If the shaky futures of the Tolman and Woonsocket hockey teams didnâ€™t need to receive any additional bad news, they indirectly got some at Monday nightâ€™s meeting of the R.I. Interscholastic Leagueâ€™s Principalsâ€™ Committee on Athletics in Providence.
Among the developments that transpired during this session was the matter of extending the periods in Division III, as well as girlsâ€™ hockey, from 12 to 15 minutes. This was put to a vote and narrowly (and surprisingly) approved by a 6-to-5 vote.
LINCOLN â€“ Head coach Tom Diiorio doesnâ€™t care too much about dual-meet records. When it comes to his Lincoln High boysâ€™ and girlsâ€™ teams, his main concern is that his athletes are swimming well with a fair share of them qualifying for next monthâ€™s state championships.
Both those objectives are being met this season.
NORTH SMITHFIELD â€“ In a very-competitive Division III this season, North Smithfield and Shea are among a crowded bunch that will be fighting for the four playoff spots.
Even though the postseason is still more than a month away, there was a playoff-type atmosphere taking place on Wednesday night when the two teams collided at Lovett Gymnasium.
CUMBERLAND â€“ Every game is important for head coach Gary Reedy and his Cumberland High squad, but Tuesdayâ€™s Division II crossover matchup with host Barrington could have been listed under the must-win category.
The Clippers and Eagles each went into the contest with matching 6-3 league marks, putting them just two victories away from a berth in the open state tournament in March. For Cumberland, it also has the strongest part of its schedule the remaining eight games so a win would certainly give it some added momentum.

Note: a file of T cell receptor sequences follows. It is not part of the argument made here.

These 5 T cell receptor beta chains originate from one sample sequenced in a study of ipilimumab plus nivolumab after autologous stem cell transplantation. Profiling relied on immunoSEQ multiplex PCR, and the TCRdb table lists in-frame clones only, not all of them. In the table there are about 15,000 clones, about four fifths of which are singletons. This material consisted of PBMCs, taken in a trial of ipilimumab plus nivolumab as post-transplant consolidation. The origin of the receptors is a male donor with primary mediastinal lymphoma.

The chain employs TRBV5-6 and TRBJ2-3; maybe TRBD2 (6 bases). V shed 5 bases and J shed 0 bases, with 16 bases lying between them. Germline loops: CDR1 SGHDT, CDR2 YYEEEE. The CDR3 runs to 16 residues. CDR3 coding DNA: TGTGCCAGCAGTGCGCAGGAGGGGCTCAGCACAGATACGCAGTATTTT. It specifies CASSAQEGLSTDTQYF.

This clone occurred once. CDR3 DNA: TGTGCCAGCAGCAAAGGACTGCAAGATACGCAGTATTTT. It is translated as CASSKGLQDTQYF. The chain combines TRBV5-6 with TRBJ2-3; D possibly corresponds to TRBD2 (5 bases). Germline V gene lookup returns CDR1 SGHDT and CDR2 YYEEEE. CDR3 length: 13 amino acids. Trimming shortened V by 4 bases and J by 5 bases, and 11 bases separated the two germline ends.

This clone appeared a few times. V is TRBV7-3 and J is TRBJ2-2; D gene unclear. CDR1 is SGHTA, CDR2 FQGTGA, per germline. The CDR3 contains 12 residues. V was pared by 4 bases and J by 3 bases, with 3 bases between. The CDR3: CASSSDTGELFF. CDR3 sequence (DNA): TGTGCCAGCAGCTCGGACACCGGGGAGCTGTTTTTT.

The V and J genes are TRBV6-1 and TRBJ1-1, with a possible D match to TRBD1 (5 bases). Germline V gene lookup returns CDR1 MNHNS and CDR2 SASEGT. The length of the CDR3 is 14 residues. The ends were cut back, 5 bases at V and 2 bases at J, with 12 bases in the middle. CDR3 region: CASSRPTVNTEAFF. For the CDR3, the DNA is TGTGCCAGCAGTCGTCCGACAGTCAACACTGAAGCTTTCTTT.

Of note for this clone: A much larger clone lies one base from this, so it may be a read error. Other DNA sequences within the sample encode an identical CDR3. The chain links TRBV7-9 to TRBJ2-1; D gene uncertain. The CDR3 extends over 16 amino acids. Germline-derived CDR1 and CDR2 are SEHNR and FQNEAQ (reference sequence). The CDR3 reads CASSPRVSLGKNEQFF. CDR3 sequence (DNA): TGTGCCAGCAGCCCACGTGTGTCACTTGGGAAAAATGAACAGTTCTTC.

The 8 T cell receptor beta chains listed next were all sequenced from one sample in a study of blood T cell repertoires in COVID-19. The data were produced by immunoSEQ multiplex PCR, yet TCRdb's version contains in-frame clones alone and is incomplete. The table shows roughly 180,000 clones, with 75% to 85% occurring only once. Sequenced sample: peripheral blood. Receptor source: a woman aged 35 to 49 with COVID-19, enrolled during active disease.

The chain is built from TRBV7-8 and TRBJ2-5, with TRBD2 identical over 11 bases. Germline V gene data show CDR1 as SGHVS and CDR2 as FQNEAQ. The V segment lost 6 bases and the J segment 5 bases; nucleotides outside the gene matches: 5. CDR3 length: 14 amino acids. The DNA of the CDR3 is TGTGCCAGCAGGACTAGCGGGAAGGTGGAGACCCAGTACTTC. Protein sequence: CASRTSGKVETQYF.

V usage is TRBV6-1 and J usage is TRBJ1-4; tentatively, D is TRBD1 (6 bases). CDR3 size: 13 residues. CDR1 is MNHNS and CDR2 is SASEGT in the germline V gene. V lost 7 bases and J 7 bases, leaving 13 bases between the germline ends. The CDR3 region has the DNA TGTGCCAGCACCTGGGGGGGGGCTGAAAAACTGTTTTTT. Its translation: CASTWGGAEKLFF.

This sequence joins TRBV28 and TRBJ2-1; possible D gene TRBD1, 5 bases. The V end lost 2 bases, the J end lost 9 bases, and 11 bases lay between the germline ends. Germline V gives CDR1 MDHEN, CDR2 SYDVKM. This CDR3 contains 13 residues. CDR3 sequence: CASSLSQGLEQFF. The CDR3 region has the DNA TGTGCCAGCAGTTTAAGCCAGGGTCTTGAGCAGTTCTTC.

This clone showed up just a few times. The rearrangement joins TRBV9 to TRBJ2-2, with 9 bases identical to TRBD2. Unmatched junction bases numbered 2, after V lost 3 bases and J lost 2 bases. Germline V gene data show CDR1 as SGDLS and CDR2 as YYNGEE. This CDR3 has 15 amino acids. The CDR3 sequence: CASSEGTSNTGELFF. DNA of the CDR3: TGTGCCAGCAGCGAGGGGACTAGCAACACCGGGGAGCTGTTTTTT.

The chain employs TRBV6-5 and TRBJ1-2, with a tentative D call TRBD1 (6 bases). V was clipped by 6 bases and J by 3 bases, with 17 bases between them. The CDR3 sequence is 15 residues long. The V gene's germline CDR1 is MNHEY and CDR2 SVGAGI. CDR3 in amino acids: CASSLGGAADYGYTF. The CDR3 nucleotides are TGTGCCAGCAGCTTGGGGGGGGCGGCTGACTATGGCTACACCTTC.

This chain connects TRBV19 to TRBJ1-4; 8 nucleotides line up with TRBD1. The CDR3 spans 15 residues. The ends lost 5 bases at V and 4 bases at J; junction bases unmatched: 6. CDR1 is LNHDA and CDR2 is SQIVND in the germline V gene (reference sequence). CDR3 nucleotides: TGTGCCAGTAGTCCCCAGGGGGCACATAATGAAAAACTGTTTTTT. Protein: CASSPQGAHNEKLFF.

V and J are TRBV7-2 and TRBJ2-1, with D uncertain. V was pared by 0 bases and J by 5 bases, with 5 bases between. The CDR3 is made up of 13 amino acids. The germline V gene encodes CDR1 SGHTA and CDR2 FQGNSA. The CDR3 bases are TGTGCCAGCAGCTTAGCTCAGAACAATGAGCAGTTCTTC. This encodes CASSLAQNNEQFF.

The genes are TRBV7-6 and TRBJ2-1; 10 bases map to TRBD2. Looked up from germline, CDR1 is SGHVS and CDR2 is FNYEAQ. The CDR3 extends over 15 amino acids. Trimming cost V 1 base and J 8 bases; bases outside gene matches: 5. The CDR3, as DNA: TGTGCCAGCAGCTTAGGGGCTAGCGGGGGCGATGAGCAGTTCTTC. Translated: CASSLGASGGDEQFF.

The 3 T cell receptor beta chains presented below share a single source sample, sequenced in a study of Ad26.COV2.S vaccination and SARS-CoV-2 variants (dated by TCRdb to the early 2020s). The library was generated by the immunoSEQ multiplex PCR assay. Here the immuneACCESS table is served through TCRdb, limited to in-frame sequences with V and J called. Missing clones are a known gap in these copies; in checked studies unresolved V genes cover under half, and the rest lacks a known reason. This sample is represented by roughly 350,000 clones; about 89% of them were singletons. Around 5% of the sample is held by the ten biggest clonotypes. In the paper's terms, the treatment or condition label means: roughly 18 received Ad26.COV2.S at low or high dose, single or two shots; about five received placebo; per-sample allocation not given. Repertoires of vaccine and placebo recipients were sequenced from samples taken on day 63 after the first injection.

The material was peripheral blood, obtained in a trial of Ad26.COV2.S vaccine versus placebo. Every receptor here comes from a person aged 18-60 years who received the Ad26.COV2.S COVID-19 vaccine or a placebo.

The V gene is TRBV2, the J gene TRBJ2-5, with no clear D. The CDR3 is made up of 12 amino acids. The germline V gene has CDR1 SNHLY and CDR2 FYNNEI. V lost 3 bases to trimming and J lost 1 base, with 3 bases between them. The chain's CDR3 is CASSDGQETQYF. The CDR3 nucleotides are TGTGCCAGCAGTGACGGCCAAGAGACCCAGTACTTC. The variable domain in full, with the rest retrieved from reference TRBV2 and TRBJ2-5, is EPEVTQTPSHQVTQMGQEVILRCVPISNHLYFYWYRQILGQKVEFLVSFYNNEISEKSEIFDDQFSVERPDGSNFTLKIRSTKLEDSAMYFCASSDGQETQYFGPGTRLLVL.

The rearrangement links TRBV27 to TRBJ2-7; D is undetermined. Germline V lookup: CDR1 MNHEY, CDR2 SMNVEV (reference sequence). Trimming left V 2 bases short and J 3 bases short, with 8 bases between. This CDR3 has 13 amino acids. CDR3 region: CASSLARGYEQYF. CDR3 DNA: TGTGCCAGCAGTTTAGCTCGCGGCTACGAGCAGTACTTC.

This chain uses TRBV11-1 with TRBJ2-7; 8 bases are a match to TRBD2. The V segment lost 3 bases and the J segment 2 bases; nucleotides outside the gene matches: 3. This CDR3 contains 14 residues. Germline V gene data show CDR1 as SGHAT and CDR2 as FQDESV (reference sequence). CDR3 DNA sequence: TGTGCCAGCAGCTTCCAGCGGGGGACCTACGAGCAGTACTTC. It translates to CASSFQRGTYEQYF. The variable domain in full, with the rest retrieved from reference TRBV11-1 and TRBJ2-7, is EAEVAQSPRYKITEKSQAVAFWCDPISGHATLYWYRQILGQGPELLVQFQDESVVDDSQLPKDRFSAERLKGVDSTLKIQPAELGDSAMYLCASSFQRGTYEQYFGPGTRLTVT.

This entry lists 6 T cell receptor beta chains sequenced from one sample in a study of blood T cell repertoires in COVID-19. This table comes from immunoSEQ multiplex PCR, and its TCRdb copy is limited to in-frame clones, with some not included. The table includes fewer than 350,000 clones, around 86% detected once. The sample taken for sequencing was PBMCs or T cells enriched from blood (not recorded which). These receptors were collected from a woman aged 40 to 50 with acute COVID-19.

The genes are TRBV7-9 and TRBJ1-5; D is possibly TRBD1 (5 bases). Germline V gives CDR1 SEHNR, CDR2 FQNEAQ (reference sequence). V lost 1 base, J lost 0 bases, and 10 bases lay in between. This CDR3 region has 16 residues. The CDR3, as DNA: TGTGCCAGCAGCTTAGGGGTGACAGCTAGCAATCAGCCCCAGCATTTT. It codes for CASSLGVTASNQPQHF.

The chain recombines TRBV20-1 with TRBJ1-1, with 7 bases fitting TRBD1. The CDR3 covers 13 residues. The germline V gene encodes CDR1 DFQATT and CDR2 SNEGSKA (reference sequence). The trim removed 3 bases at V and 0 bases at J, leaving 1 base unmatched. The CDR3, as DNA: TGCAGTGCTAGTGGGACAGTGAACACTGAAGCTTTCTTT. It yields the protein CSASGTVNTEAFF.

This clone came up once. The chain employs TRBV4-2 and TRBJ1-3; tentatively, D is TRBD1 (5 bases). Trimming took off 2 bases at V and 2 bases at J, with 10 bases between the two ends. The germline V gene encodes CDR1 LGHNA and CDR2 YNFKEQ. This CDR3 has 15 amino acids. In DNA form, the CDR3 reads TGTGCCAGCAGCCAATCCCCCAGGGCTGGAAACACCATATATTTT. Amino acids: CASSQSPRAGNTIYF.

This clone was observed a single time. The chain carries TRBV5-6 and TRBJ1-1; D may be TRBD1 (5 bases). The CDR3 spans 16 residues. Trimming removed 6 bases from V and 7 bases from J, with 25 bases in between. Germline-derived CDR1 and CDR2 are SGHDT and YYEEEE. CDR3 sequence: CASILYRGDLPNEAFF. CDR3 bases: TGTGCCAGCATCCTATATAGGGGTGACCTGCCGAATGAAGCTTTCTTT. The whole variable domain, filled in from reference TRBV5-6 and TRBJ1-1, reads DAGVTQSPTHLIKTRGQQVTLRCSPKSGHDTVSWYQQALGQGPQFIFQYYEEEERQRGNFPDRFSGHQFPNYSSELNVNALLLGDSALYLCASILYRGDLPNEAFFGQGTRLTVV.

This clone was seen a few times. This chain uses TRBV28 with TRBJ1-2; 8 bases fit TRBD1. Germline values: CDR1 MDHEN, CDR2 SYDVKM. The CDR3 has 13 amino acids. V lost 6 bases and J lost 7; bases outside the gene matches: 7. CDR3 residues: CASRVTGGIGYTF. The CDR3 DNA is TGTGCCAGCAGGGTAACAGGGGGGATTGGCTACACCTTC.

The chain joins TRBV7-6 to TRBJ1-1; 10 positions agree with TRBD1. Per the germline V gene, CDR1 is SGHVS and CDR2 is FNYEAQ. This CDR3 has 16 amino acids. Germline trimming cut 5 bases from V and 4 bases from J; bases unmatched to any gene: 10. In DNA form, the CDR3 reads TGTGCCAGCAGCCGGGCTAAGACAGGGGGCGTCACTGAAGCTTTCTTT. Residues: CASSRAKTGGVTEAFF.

PROVIDENCE â€” Realigning the stateâ€™s high school football landscape wasnâ€™t the only matter discussed at Mondayâ€™s meeting of the Interscholastic Leagueâ€™s Principalsâ€™ Committee on Athletics (PCOA). Below are a handful of noteworthy developments that came about during the 90-minute open session.
â€“ In boysâ€™ soccer, the PCOA unanimously approved an alignment for the 2012 and 2013 seasons that results in Tolman and Woonsocket moving up to Division I. The Villa Novans competed in Division I as recent as 2009, while the Tigers have predominantly resided in Division II.
WEST WARWICK â€“ We hear the phrase â€śforce to be reckoned withâ€ť from those involved in athletics so often that sometimes the exact meaning gets lost in the wash.
Tuesday nightâ€™s Division II showdown against Shea High saw West Warwick High clarify matters. Save for the late scare the Raiders provided, the Wizards provided concrete examples why they figure to be a tough out when the time comes for the open state tournament. With usual suspects John Morrison and Ryan Lawton directing the attack, West Warwick scored a 78-68 win to improve to 10-0 in II-South.
PROVIDENCE â€“ The Woonsocket High School football program is staying put in Division II. In the case of Tolman High, Division I beckons after a successful stint in Division II.
Divisional alignments for several fall sports were ratified and approved at Mondayâ€™s meeting of the Rhode Island Interscholastic League Principals' Committee on Athletics. In the case of football, Woonsocket will remain in Division II, a league where the Villa Novans have resided since the 2006 season.
BURRILLVILLE --- After suffering its two most lopsided losses of the year late last week, Burrillville got back on track in a big way on Monday night in its Division II-North matchup against Tolman at the Broncodome.
Sophomore forward Victoria Libby overcame a bloody nose she suffered at the start of the second half to pour in 11 points, contribute 12 rebounds and four steals, and help the Broncos produce a foul-plagued 52-43 victory.
PAWTUCKET â€” If youâ€™ve attended either a Tolman or Shea game this winter, chances are youâ€™ve noticed a young man sitting on the bench of each team dressed in street clothes. Starting this week, the wondering will cease and answers pertaining to whom these hoopsters-in-question are will be revealed.
Joe Paterno, who died on Sunday at the age of 85, was the greatest coach Iâ€™ve ever been around. He was a really good human being too, a man who loved his wife, his kids, his 17 grandchildren, more than anything in the world, including his job as head football coach at Penn State.
The first time I ever met Joe, back in my reporting days at The Daily Collegian (Penn Stateâ€™s student newspaper), he called me into his office after we had published an article he found somewhat damaging to the schoolâ€™s reputation.